Standards & Metrics« Go back
To measure performance it is necessary to have standards and metrics. Processes typically support a standard defined by the business or a regulatory agency. In case of regulatory requirements the metric and means of data collection may be prescribed.
Metrics represent data collected on some output. Outputs are created by a process. Process maturity can vary widely from ad hoc (where the process is effectively no process), to highly defined. The degree of rigor is defined by business needs.
In keeping with the Hisenberg uncertainty principle, the act of measurement affect other aspects of the system. People optimize what is measured so it is critically important that the overall system of measurements is designed to prevent gaming the metric regime to the detriment of other important process or aspects of the business.
Metrics should support well defined business objectives to provide insight in performance and process improvement. Analysis of metrics requires understanding of statistical process control techniques to correctly interpret trends, set proper control vs. specification limits, determine proper cause and effect relationships, and discern special causes from common cause. The works of Dr. W. Edwards Deming are the authoritative source on these subjects. Here are some references to help you begin your investigation of Dr. Deming's teachings.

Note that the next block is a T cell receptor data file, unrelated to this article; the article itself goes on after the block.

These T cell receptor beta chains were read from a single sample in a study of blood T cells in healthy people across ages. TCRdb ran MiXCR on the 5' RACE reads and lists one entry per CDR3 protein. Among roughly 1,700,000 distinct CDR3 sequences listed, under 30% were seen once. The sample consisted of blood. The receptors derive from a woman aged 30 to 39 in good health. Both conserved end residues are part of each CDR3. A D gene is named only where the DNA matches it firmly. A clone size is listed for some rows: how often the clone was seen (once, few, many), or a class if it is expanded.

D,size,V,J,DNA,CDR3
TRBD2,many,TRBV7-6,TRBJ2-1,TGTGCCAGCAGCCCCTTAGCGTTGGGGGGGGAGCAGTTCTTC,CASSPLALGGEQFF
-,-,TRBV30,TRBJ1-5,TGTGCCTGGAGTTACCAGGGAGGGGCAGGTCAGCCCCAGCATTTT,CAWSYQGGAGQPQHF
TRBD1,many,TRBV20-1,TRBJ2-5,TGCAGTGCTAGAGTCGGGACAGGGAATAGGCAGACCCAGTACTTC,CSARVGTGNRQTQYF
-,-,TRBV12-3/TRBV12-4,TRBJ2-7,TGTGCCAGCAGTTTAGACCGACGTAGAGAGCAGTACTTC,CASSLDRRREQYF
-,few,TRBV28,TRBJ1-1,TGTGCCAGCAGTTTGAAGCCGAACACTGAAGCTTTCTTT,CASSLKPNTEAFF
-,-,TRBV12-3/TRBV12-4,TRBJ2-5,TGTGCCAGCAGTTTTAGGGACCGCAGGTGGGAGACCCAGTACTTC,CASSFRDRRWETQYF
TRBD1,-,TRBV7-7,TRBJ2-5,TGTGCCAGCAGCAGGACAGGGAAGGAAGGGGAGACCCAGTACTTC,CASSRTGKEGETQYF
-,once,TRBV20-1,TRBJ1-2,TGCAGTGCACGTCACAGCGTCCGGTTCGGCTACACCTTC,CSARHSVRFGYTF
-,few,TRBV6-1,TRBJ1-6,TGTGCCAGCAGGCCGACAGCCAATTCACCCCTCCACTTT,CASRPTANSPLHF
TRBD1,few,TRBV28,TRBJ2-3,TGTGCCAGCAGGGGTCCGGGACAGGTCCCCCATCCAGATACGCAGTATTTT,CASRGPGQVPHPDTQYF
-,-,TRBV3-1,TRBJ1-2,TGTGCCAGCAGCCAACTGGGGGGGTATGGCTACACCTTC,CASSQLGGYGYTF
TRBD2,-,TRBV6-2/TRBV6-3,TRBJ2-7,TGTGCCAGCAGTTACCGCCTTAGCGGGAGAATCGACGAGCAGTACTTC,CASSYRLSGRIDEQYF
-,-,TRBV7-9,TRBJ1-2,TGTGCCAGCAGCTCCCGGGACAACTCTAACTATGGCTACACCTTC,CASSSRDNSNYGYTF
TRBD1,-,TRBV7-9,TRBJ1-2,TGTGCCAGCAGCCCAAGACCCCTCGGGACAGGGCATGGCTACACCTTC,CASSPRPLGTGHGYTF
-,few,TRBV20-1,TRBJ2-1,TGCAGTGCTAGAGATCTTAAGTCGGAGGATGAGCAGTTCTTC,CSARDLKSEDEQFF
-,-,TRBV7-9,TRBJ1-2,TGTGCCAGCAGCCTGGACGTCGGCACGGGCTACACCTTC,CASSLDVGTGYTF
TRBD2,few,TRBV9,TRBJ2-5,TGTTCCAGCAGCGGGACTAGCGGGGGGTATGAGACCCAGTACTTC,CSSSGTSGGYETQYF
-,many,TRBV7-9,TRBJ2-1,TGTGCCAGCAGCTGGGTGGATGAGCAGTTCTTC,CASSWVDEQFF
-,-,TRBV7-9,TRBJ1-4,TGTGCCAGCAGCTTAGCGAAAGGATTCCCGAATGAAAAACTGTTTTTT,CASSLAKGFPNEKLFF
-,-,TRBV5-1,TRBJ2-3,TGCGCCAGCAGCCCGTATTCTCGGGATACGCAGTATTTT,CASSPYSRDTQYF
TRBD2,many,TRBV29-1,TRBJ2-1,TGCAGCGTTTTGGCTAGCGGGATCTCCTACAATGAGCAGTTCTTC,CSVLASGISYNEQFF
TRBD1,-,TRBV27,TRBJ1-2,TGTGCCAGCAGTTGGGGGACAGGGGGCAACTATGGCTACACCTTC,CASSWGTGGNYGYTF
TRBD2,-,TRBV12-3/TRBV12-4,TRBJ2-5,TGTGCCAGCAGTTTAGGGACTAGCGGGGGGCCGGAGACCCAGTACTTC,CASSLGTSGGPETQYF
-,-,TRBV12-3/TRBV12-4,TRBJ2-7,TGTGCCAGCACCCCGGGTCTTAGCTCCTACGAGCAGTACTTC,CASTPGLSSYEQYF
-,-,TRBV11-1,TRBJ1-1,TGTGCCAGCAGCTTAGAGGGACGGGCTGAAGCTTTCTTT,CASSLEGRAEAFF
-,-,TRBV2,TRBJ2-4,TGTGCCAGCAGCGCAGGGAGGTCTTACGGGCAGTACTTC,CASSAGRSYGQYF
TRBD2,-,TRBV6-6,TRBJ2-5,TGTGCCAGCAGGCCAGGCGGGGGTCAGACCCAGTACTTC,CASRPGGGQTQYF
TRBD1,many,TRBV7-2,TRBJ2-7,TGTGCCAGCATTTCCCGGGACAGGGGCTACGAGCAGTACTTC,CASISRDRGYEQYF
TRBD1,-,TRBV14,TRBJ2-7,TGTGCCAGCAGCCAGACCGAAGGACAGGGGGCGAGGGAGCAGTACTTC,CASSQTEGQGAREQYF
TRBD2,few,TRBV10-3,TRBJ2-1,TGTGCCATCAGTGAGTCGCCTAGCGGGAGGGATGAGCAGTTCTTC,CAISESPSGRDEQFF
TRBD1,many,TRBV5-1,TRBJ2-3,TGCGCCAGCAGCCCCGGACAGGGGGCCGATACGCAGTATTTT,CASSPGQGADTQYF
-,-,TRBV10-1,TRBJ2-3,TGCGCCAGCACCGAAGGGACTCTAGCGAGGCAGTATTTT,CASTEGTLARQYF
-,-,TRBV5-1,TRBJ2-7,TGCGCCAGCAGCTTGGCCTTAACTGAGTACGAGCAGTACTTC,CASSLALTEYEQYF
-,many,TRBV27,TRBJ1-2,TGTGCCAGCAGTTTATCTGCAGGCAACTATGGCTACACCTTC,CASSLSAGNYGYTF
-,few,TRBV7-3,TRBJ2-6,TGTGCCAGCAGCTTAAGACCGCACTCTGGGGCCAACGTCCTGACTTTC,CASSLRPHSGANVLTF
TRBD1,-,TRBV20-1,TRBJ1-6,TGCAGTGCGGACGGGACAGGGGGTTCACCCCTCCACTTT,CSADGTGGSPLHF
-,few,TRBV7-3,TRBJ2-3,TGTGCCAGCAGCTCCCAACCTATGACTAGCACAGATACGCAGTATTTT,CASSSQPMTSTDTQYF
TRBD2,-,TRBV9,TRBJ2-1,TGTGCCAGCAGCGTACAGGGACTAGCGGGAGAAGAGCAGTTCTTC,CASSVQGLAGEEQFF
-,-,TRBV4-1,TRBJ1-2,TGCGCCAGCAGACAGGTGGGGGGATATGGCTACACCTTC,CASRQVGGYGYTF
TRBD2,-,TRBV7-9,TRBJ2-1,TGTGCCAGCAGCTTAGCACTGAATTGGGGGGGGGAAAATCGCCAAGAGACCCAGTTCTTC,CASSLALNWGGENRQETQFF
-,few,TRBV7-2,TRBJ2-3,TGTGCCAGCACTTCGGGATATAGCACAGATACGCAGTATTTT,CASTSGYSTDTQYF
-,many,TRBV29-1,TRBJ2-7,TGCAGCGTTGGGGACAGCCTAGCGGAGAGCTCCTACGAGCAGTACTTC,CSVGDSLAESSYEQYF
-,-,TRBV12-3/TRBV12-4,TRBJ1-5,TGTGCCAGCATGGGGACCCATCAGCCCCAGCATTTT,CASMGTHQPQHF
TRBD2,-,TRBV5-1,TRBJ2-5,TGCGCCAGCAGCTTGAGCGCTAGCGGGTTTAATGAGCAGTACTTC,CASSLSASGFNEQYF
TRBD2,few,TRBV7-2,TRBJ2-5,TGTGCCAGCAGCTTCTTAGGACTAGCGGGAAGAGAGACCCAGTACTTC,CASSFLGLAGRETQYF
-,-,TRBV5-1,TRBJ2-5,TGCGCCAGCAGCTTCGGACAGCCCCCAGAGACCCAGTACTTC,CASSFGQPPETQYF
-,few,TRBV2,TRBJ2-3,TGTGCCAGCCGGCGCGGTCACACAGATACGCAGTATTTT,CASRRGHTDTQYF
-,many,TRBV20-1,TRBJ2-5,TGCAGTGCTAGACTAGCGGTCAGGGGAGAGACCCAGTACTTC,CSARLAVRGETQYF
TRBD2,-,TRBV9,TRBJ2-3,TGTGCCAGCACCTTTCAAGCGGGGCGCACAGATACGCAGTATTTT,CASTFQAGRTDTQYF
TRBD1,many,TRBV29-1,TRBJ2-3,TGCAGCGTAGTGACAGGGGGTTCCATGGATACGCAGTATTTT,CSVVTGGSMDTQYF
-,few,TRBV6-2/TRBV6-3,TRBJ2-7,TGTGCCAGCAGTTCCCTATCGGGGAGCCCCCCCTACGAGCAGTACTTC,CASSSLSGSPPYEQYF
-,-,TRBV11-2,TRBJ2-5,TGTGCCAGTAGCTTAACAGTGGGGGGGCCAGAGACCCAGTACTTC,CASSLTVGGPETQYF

- General overview of Dr. Deming and links to further sources:
- Description and script for the Read Bead Experiment:
Read Bead Experiment
- Description and tools to conduct and understand the Funnel Experiment:
It is important to recognize that collection, analysis and reporting require effort and impact processes. In general, the fewer metrics that achieve the purpose the better. Ideally, the collection processes are non-intrusive and the data flow naturally from the processes being measured.
The technical arena comes replete with many industry standards and best practices. These range from modeling languages to device and service interfaces to support things like platform independence and service oriented architectures. Everything not supported by industry standards is by default a proprietary standard.
Early on in the analysis phase the standards to be utilized must be defined. Frequently the standards are dictated by existing IT architecture and platform standards. As technology changes, architectures must also evolve or be reworked to accommodate newly adopted technology.
Many IT operational metrics are driven by ITIL related processes
and service level agreements. Implementation metrics may be put in place to gauge compliance with standards and best practices. Many serve as surrogate measures of complexity and risk.
As with business oriented metrics
, through analysis should support specific performance objectives and care must be taken in choosing what to measure. The act of measurement can lead to optimization of performance related metrics to the detriment of other aspects important to long term success.